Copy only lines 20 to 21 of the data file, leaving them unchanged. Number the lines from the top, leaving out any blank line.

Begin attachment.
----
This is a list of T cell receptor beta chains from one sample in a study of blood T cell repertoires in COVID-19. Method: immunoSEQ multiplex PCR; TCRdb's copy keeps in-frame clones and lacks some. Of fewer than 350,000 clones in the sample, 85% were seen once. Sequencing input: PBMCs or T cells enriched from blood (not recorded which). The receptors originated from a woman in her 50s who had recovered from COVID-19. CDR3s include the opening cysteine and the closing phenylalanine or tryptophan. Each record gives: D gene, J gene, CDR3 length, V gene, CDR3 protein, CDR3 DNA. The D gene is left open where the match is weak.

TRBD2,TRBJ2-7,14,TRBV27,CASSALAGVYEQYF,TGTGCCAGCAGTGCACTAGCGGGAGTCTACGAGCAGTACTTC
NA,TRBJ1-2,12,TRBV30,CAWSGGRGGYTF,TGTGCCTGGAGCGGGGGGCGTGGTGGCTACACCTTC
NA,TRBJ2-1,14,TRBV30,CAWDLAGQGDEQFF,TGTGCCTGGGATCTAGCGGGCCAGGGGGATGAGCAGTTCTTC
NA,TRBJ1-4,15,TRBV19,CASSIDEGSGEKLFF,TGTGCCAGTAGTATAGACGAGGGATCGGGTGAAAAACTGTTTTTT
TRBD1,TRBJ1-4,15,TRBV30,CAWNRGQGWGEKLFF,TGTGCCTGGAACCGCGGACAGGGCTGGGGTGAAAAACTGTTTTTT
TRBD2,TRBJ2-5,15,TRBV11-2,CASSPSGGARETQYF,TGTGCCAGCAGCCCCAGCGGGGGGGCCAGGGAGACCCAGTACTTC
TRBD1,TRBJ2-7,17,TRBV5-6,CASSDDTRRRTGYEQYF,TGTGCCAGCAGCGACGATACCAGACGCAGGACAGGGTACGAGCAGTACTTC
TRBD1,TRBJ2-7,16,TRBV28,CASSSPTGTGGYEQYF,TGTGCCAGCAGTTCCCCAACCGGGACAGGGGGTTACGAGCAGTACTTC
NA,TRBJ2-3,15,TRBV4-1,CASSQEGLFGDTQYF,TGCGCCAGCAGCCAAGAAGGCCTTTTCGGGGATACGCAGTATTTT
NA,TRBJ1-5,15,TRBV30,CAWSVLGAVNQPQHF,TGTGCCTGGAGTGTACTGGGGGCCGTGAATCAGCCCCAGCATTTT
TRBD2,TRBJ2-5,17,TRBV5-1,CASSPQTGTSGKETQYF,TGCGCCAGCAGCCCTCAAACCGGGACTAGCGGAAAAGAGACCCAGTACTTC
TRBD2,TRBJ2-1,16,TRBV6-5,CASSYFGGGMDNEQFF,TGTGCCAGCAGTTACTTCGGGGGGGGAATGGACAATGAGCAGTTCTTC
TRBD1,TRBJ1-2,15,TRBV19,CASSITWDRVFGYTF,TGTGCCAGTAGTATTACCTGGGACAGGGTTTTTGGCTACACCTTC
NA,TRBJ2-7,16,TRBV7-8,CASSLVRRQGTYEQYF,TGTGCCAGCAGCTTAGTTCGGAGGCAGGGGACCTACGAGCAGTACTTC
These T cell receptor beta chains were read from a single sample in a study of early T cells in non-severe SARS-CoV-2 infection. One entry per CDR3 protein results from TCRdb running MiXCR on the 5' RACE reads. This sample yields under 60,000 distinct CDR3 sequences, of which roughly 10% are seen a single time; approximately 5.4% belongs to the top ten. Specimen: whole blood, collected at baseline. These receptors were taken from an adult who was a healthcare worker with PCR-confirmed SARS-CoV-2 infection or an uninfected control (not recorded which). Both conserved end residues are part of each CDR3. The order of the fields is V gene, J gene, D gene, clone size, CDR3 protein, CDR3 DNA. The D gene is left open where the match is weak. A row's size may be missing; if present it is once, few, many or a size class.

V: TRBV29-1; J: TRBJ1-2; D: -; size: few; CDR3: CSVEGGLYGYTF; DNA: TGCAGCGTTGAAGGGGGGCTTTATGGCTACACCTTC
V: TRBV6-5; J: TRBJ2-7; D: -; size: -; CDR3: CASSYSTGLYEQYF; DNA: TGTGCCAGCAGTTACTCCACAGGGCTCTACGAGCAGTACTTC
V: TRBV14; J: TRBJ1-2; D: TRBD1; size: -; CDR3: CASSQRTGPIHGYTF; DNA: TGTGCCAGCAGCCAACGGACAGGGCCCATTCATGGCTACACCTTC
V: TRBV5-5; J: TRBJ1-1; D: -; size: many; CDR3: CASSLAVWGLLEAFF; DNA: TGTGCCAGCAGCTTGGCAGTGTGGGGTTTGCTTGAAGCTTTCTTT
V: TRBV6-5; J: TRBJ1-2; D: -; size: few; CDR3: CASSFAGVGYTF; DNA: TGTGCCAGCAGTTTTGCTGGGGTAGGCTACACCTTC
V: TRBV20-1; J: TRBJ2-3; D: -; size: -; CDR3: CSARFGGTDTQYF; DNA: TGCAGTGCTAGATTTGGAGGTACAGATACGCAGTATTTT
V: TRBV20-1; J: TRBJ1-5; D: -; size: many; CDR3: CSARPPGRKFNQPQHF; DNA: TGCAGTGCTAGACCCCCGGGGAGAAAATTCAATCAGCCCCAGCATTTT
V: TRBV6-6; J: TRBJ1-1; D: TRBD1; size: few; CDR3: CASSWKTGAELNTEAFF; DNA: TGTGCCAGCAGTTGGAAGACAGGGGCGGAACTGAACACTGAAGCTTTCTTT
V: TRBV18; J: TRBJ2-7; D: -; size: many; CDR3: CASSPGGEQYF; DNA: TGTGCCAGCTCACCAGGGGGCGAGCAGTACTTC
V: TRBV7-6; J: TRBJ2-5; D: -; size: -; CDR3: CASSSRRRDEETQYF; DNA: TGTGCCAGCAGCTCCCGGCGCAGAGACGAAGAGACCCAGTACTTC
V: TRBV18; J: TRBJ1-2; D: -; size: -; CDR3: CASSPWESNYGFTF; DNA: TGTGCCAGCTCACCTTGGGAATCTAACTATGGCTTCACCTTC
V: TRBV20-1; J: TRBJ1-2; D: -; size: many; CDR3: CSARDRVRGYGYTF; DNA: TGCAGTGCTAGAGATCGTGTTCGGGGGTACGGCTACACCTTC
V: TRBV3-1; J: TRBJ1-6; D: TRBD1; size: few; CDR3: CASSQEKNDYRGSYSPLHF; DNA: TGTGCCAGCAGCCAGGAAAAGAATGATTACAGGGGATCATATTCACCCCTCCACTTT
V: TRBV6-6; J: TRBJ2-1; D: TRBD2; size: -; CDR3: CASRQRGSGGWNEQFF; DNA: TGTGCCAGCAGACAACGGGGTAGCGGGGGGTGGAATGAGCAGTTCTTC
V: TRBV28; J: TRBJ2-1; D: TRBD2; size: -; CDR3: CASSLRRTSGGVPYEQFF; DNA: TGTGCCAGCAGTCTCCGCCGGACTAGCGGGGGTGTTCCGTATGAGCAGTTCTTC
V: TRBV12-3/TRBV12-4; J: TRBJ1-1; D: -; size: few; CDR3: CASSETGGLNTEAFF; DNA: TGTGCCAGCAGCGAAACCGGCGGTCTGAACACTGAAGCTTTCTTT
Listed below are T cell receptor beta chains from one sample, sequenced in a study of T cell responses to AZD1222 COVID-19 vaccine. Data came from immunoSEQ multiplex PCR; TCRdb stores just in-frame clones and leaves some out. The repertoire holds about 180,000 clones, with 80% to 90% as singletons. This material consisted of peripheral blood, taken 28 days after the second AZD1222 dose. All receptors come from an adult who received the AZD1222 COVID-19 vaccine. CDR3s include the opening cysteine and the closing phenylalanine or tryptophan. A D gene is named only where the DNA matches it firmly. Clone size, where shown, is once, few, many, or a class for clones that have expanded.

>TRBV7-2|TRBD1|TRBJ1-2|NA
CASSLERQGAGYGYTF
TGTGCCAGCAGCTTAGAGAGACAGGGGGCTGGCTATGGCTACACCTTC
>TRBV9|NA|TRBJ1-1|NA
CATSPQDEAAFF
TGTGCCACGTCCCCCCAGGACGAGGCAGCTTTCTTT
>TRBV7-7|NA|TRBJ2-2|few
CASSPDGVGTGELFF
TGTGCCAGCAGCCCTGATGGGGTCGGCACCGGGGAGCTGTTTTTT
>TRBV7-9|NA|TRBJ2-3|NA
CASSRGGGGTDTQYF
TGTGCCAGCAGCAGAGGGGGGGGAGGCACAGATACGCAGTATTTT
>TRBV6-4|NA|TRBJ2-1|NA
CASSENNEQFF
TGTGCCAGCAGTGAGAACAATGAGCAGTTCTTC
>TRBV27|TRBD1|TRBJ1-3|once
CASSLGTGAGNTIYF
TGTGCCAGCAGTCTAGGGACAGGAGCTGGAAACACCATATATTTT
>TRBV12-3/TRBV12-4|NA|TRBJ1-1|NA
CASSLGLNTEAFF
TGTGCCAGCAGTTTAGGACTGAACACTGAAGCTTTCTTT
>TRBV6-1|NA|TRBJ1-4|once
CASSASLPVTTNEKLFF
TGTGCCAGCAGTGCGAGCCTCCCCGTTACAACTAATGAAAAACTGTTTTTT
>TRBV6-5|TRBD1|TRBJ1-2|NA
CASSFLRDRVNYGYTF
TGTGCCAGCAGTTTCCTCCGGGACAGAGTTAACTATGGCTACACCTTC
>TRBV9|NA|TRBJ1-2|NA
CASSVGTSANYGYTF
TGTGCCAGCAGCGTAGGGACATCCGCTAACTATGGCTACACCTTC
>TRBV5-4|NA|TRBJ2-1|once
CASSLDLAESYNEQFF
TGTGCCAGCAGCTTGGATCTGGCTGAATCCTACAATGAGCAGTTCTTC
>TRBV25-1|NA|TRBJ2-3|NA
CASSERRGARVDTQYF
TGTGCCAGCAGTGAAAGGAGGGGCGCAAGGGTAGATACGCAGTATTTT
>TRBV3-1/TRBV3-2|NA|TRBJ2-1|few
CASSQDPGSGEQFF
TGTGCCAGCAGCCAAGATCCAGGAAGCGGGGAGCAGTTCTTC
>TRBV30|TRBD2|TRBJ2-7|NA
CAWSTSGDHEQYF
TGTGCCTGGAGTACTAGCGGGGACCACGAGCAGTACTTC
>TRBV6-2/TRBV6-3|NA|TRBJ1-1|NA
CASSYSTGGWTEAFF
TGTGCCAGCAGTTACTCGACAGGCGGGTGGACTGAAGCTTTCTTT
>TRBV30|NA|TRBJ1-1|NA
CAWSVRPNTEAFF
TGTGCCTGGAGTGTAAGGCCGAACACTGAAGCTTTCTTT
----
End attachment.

V: TRBV5-5; J: TRBJ1-1; D: -; size: many; CDR3: CASSLAVWGLLEAFF; DNA: TGTGCCAGCAGCTTGGCAGTGTGGGGTTTGCTTGAAGCTTTCTTT
V: TRBV6-5; J: TRBJ1-2; D: -; size: few; CDR3: CASSFAGVGYTF; DNA: TGTGCCAGCAGTTTTGCTGGGGTAGGCTACACCTTC